An exercise post will have to wait until tomorrow I think. I want to take a picture of the street I walk on as my “bare minimum” walk to include. I don’t know if I have chornic fatigue syndrome or not. I do suffer from fatigue. 8 hours of sleep is a must for me each night, although I haven’t been sleeping well for weeks now. I tire very easily. My energy was nonexistent before I took a leave from work. I was slowly able to increase my energy and stamina over that leave. I have to prioritize my day because I know I only have so much energy so I have to pick the most important things to get done. I have to leave myself time to recharge after errands or anything that tires me. Fatigue does make my pain worse, but my pain is always there even if I have energy at that moment. Hang in there!

  2. You are so strong! We don’t need to have faith in the hope that one day we will be pain free, we need to fight to live the best life we can with the illness.

  3. Tiffany says:

    I was just diagnosed with fibro a couple weeks ago. I’ve been having problems for many years now and have seen many doctors and have gone through countless blood tests. It got to the point when the doctor would order the tests I would just tell him “it’s going to come back that everything is “normal”. After a few days, I would get a call from the nurse saying “Your test came back normal”. I would be so surprised…NOT! I felt that getting the blood work done was a waste of my time and money. In 2010 I went to see a rheumatologist who ordered a crap load of blood test. As I sat there listening to him tell me all the test came back “normal” tears just started flowing. I knew something was wrong and I just wanted it fixed. I just couldn’t get the concrete evidence. What made it even worse is that the doctor said I shouldn’t be upset because my test came back “normal”. Then he just referred me back to my GP. My mother has fought this disease since she’s been very young. She also has extreme migraines. I guess I have inherited it from her. I also have knee problems. Have had surgery and countless injections. Just received a letter from my insurance company denying a claim for another surgery saying that’s it’s too new and experimental. I’m supposed to wait another 10 years for a knee replacement since I’m too young… I’ll be 40 next week. I have gained 20 lbs in the past 2 1/2 years due to not being as active because of the cartridge damage. I believe this has made my fibro worse. I have done much research the past several weeks to try to educate myself on fibro. I am experiencing extreme fatigue, all over pain, and the “fibro fog”. I just wish people had a better understanding of this disease. My husband asked me what I wanted for my birthday and I told him I just wanted to feel good. He has taken up running lately and works out regularly. He said “you can start working out with me”. That just made me realize he has no idea what I’m going through. He is a wonderful husband and never does anything to upset me but when he said that, I just wanted to cry. How do you get people to understand that your inactivity isn’t laziness? I have to force my limbs to move cause they feel like they weigh 500 lbs. I have totally lost who I truly am.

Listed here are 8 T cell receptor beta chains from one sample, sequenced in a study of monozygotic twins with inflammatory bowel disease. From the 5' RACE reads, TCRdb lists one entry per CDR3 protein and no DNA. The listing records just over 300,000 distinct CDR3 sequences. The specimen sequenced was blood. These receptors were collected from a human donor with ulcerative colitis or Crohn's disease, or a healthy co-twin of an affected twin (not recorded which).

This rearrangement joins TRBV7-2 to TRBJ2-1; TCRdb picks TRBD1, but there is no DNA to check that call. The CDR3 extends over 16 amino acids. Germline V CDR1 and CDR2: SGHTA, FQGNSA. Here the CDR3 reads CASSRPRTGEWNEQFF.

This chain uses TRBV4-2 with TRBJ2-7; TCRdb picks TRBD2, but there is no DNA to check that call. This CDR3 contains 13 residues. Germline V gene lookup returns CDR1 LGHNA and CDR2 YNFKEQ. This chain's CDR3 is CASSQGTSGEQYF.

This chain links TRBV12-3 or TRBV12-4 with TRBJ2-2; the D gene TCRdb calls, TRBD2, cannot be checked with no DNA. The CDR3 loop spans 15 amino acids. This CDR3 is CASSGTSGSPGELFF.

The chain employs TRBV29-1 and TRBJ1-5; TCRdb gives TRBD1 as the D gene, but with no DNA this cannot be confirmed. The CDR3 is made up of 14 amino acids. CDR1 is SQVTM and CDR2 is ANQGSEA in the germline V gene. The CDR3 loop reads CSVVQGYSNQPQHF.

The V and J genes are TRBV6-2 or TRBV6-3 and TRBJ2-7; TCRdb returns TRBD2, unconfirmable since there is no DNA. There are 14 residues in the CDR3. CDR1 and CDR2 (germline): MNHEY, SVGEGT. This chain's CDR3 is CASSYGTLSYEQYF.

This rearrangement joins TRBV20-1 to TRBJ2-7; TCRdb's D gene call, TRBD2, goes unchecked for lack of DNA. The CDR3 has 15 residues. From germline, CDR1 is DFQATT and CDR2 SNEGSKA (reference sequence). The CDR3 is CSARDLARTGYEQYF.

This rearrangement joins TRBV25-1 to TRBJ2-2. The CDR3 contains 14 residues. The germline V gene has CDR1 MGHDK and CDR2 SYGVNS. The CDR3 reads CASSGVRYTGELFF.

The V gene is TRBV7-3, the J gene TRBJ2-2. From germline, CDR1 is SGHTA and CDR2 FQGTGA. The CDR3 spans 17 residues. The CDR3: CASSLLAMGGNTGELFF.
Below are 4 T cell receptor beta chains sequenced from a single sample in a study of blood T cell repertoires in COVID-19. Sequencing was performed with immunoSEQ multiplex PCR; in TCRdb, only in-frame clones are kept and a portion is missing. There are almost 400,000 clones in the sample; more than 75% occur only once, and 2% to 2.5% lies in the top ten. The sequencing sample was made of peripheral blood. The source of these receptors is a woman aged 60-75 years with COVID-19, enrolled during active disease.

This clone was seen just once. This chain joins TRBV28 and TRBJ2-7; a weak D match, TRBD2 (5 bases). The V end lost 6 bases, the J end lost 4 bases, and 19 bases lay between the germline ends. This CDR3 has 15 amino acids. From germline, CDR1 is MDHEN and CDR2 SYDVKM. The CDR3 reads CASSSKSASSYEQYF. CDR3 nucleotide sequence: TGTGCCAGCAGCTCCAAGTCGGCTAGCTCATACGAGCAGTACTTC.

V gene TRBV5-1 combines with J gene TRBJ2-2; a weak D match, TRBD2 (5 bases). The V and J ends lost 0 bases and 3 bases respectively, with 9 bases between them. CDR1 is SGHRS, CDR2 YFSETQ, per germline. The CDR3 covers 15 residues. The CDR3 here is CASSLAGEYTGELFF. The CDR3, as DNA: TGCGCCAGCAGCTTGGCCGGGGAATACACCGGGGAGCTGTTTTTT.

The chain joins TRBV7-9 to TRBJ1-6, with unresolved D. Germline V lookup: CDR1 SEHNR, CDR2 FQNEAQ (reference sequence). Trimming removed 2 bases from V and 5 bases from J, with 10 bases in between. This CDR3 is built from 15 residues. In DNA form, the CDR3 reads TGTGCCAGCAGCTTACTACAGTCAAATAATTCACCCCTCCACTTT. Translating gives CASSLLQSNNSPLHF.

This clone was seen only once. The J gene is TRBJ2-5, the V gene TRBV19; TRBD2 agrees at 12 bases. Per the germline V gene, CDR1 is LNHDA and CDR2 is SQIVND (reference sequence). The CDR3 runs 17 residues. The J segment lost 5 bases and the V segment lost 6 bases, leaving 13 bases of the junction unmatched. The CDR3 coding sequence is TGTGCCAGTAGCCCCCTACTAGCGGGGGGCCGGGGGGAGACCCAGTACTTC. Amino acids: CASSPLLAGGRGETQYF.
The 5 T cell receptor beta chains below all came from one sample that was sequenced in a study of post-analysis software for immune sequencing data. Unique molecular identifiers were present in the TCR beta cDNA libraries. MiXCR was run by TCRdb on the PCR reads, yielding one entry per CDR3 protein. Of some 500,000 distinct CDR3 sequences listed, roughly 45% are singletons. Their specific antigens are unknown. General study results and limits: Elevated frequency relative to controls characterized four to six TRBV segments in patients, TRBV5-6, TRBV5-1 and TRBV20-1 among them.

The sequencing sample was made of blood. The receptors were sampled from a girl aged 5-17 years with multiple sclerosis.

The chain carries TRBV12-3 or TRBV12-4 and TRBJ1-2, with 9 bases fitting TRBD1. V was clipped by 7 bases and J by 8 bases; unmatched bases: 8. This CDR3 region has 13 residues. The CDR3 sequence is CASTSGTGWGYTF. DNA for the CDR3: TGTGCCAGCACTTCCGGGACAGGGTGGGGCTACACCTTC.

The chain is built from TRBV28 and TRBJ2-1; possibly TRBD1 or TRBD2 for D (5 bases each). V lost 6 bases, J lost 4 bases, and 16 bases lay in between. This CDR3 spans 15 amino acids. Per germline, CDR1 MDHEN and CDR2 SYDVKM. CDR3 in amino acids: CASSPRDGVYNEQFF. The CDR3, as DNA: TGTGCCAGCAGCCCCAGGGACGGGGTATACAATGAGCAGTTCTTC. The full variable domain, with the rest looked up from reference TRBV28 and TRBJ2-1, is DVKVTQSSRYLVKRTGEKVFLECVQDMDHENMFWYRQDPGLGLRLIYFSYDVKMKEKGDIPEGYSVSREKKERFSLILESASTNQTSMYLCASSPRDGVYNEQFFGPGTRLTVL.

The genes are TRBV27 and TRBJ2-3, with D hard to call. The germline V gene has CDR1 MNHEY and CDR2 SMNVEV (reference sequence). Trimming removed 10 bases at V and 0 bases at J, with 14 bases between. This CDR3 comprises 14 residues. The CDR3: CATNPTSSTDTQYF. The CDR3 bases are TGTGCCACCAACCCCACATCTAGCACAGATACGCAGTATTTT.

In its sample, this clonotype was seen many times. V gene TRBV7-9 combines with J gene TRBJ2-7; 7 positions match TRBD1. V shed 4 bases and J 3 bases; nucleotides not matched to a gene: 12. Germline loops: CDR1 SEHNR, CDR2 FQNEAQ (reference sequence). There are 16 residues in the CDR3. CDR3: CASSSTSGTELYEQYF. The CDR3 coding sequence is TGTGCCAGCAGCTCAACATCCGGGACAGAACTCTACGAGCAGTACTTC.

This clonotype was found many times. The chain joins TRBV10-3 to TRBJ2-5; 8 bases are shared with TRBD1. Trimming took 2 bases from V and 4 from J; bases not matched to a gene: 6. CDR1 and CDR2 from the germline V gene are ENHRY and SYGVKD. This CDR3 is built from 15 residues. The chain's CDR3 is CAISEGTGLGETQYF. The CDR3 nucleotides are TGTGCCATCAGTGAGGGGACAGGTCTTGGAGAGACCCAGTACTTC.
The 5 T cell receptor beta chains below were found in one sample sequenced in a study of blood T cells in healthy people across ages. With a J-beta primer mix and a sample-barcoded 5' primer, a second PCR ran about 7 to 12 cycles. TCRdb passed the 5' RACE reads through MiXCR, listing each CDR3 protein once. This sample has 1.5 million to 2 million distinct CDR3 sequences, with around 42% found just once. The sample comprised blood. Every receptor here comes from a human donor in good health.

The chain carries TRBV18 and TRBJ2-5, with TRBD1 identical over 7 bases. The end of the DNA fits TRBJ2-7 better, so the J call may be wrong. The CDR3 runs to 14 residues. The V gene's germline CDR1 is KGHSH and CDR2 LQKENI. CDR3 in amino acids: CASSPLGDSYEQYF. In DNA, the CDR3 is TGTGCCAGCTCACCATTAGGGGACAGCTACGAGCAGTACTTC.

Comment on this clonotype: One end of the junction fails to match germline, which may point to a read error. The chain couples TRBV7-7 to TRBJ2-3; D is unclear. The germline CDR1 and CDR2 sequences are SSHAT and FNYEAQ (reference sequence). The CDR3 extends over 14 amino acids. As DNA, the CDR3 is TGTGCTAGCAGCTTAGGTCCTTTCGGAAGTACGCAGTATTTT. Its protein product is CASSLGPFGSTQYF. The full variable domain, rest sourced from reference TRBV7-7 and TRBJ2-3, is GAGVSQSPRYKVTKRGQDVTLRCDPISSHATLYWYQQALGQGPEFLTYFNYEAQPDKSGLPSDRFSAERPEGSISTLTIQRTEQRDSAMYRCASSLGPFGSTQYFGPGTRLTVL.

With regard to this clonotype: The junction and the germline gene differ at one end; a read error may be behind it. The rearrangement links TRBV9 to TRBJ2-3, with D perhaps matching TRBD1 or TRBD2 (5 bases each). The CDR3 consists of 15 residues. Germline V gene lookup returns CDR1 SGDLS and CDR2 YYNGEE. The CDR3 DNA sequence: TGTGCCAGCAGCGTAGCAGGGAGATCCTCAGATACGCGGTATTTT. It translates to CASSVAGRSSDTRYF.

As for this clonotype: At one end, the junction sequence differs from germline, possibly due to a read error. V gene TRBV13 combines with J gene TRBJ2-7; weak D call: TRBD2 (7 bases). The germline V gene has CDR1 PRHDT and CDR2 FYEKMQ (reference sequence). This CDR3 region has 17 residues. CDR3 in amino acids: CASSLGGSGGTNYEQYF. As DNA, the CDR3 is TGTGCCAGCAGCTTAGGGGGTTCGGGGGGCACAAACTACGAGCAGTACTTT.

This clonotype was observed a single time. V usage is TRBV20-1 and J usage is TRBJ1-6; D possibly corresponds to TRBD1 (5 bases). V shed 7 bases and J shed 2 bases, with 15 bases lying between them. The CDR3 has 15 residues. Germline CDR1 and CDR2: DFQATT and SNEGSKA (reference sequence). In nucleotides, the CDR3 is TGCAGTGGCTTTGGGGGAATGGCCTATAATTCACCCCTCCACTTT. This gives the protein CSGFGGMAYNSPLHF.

• painfighter says:

      Hang in there Tiffany! Fibromyalgia is tough but you can battle and improve your symptoms. Exercise is the best medication, even if it’s just a walk up the block and back. Any movement helps. I stretch all the time and do lots of yoga. Swimming is highly recommended for fibro sufferers and might be a good option for you with your knee proglems since it’s no impact. I’ve got a few posts that you might find helpful on the isolating effects of fibromyalgia, fibro’s invisible face, and my mental battle with fibro. Soft hugs!

  4. […] explains, through her blog Fighting Fibromyalgia, how hope eluded […]

  5. […] explains, through her blog Fighting Fibromyalgia, how hope eluded […]

  6. ceaton85 says:

    I know your pain. I know your feeling and I too have lost hope. But as you say, I will continue to do what I can do focus on the tangibles to get through the pain, ache, fatigue and life one day at a time. I am glad you found my blog.

  7. eof737 says:

    “Maybe one day I’ll find my hope again. I don’t know. For now, being optimistic and motivated to keep working to improve my health and manage my pain is enough.” I hope you find your hope again. Your positive approach is a blessing. 🙂

  8. Eva says:

    I have lived with fibro for 22 years. No one who does not have this can truly relate, they just can’t.Why both to say anything, they can not hear you. However, I joined a Fibromyalgia Support Group in my town, and it is here where I found my Voice and my Hope. I can not express to anyone with Fibromyalgia how important it is to find a support group. Be it in your town, or in a blog. Hope is not in finding a cure. Hope is knowing you are not alone.

  9. lucybythesea says:

    Thank you for this post. I am in alot of pain with fibro most of the time (and I think we both know what ‘alot’ means!). I found myself disappointed when I realised the world did not end today as the 2012 myth would have it. That’s not good is it?
    I am reading an interesting book atm by the buddhist nun Pema Chodron – When Things Fall Apart. Alot of it is about giving up hope as a crutch, and accepting the present moment as it is. Easier said than done when youre in huge amounts of pain all the time though.
    As Eva said above, you are not alone. 🙂